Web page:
On arriving, Harry decides that they should first visit Harry's parents' graves in the churchyard. As they pass the church, they hear carols being sung, and realize that it is Christmas Eve. After some searching, Harry and Hermione find the ancient grave of one Ignotus Peverell, marked with the sign Grindelwald used, and the grave where Harry's father and mother are buried.

Leaving the graveyard, Harry and Hermione pause at the house where Harry's parents had lived. Harry is heartened by all the messages of support added to the official sign, though Hermione feels the messages are disrespectful. As they turn to leave, they see someone watching them, despite their being under the Invisibility Cloak. In answer to Harry's question, she agrees that she is Bathilda Bagshot, and beckons them into her house. As they enter, Harry notes the smell of rotting meat, and thinks that Bathilda has probably gotten forgetful and left something out, in her old age. Bathilda summons Harry upstairs, and points him towards a cluttered dressing table; as he turns, he hears, in his mind, Voldemort ordering someone to "hold him". Looking at Bathilda, Harry sees a giant snake sliding out of the ruin of Bathilda's body. Hermione, brought upstairs by the noise, and Harry fight the snake, managing to escape, jump out the window, and disapparate as Voldemort appears.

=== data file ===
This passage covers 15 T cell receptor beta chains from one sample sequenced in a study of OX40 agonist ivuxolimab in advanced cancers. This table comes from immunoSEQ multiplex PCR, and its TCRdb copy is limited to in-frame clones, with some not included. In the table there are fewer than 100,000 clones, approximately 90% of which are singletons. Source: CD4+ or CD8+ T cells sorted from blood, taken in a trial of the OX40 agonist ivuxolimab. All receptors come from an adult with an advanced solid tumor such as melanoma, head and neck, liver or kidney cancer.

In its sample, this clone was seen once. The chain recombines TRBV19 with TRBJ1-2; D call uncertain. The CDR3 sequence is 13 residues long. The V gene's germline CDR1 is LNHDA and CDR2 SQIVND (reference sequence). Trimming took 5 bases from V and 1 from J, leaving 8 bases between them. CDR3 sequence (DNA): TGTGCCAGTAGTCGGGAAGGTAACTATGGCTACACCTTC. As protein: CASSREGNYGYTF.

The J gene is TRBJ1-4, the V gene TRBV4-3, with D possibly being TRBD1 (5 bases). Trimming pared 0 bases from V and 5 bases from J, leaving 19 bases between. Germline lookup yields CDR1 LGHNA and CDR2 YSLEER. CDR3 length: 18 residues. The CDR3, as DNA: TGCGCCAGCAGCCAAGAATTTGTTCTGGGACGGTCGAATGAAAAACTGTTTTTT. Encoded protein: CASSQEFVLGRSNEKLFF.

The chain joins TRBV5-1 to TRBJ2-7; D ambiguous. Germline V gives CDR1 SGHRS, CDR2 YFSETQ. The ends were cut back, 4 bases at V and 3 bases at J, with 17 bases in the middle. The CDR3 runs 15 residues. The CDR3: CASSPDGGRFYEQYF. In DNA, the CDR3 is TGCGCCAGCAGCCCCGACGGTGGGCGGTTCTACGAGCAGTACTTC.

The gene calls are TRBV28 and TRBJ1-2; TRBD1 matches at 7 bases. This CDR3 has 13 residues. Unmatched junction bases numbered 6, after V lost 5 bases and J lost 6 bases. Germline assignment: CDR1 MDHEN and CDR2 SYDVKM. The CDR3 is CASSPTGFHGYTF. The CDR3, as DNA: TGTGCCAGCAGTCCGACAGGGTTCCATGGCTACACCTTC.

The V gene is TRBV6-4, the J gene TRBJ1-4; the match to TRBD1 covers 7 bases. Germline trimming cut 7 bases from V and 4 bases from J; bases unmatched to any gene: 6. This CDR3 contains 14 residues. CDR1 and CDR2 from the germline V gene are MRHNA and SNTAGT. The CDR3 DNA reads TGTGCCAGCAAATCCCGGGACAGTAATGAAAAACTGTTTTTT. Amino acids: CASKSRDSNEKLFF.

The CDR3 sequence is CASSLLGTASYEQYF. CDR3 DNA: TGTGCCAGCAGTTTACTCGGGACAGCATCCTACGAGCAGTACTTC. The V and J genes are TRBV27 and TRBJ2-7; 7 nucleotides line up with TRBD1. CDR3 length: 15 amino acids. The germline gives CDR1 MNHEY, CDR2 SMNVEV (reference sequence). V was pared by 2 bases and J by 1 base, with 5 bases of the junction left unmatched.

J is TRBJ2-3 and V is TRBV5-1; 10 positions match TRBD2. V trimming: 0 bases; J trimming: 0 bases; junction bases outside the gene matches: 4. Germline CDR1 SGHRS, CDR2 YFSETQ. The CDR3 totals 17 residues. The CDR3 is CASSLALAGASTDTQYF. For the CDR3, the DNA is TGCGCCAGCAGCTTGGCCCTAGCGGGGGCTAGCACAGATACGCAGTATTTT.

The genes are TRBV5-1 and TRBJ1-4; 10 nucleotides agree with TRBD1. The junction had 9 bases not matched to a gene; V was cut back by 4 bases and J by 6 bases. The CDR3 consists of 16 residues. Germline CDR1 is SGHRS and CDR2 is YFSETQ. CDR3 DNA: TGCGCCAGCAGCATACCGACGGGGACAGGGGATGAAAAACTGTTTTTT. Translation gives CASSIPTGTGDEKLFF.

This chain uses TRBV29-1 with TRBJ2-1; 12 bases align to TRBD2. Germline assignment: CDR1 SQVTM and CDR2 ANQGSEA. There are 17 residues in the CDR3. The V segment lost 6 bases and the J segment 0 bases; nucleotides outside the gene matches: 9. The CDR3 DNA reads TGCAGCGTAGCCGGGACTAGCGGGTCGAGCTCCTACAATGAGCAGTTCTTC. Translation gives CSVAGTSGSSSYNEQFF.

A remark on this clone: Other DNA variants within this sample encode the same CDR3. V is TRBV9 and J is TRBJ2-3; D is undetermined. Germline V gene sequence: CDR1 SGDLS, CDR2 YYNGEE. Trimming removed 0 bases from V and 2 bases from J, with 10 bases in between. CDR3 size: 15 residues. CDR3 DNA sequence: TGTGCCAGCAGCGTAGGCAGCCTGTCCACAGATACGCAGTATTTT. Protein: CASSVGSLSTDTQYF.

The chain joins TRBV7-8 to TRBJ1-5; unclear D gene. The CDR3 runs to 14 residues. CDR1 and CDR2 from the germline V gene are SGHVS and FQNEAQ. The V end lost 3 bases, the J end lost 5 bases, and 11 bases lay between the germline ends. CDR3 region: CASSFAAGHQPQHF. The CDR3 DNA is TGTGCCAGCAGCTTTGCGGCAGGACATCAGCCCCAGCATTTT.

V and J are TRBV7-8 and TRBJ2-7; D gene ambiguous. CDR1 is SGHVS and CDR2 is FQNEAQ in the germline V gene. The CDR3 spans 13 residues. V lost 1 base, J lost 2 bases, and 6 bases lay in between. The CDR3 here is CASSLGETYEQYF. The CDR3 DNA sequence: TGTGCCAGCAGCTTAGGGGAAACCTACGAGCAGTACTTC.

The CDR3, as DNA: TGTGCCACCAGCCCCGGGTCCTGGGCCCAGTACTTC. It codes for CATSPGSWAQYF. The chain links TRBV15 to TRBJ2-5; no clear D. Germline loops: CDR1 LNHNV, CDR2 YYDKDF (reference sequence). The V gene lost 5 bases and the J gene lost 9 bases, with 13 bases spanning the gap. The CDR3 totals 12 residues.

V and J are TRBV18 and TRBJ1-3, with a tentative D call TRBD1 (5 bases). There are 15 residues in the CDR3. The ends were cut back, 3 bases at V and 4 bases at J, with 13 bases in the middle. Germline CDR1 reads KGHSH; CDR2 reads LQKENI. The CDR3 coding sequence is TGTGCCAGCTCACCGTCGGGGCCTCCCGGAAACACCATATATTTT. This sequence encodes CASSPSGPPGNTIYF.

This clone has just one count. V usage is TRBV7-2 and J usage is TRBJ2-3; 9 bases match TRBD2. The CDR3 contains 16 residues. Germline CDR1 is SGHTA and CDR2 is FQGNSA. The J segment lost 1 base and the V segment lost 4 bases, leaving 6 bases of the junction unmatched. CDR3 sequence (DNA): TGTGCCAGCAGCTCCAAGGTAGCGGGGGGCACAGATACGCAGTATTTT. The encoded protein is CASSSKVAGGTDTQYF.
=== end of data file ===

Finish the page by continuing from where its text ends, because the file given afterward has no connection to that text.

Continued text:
Harry now experiences Voldemort's actions at Bathilda's house, as he picks up and recognizes a picture Harry has dropped, and then experiences Voldemort's memories of the night Harry's parents had been murdered.